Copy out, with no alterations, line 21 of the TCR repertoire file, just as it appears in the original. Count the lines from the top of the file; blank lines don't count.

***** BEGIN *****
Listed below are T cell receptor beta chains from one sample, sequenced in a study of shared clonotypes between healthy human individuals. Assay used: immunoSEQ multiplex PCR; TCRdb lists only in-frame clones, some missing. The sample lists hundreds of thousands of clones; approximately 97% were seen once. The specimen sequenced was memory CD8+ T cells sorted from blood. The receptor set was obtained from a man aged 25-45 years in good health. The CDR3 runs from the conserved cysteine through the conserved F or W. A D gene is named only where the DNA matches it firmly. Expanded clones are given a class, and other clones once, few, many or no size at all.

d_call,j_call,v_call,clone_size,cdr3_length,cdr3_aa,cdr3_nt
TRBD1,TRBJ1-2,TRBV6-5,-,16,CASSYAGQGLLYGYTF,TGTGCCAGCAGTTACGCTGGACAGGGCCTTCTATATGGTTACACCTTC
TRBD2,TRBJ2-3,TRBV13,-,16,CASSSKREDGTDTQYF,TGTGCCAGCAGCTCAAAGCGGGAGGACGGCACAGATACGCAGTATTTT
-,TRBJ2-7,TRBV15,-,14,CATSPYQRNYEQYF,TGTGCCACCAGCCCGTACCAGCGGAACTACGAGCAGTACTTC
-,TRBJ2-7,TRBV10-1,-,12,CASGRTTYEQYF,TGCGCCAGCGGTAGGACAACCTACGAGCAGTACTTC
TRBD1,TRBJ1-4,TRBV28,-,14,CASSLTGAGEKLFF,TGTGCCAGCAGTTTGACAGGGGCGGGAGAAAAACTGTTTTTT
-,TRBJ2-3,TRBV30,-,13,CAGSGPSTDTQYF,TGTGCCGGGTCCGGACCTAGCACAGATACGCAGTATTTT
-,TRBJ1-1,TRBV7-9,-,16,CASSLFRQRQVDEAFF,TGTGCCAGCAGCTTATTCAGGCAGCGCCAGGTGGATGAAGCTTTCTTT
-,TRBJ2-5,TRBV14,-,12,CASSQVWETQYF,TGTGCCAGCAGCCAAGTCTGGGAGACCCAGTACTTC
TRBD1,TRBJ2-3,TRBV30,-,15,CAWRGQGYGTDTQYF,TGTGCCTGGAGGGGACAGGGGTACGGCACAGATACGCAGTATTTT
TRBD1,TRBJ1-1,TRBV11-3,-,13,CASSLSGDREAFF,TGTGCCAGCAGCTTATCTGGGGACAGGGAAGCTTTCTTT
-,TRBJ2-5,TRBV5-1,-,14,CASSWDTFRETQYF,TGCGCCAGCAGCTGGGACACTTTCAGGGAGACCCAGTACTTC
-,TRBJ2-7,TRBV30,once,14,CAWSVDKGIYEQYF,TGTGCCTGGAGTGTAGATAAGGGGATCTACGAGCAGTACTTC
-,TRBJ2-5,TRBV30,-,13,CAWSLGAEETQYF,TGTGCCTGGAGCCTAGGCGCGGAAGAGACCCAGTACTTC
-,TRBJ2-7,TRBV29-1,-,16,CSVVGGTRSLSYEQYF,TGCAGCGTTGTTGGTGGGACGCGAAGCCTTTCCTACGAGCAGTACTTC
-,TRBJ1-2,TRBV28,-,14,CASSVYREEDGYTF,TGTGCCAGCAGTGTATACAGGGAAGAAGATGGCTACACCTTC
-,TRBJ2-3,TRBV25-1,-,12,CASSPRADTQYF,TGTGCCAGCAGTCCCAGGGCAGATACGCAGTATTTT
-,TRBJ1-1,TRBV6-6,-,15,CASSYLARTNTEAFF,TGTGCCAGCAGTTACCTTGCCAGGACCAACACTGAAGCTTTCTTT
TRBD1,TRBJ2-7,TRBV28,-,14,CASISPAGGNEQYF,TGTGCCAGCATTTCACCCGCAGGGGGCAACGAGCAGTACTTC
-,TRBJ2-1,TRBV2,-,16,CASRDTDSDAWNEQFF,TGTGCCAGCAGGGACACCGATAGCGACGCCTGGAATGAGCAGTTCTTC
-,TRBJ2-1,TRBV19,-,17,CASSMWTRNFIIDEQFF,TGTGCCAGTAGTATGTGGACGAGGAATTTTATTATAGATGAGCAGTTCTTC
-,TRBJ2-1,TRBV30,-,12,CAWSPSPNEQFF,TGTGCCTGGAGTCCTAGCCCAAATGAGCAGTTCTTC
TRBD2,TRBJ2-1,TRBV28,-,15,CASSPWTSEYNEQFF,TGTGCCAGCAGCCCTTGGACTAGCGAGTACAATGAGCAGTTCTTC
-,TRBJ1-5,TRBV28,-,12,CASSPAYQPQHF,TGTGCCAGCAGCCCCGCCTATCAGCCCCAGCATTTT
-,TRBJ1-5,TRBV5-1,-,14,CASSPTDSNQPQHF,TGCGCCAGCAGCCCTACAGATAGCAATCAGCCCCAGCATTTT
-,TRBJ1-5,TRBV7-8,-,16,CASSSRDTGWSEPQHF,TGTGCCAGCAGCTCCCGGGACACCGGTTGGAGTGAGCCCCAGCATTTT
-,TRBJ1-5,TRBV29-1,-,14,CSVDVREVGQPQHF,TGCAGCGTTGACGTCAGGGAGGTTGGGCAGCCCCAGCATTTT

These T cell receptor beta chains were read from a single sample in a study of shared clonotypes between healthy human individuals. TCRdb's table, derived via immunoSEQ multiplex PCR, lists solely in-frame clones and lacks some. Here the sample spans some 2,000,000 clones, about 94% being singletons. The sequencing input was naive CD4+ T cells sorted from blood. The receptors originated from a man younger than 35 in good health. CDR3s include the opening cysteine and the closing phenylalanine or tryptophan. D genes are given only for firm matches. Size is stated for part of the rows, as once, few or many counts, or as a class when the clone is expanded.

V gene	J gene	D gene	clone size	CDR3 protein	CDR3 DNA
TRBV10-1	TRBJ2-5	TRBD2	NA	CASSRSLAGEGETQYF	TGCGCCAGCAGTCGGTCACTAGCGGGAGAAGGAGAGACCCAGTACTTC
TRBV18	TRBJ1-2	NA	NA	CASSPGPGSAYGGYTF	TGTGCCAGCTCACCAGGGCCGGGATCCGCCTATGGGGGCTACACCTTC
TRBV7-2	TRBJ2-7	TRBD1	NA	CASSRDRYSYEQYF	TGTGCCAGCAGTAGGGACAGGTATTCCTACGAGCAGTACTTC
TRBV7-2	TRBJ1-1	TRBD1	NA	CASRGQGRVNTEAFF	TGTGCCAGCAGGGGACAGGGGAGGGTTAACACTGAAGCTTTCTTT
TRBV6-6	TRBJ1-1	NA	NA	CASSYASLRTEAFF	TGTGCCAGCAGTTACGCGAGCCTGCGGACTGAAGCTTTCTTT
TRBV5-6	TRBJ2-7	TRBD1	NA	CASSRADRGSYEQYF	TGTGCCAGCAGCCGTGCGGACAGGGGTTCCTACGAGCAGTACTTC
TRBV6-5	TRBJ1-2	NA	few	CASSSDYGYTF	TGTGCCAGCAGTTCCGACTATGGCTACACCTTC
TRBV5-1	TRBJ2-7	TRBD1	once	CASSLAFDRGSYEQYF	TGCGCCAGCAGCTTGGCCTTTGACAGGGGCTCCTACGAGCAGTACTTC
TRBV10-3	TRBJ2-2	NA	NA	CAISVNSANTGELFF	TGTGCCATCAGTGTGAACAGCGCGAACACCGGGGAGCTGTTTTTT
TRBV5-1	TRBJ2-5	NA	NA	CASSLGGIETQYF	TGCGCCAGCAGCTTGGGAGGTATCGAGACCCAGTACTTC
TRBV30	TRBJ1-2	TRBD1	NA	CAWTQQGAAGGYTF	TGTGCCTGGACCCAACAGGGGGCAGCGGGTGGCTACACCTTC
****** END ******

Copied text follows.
-,TRBJ2-1,TRBV2,-,16,CASRDTDSDAWNEQFF,TGTGCCAGCAGGGACACCGATAGCGACGCCTGGAATGAGCAGTTCTTC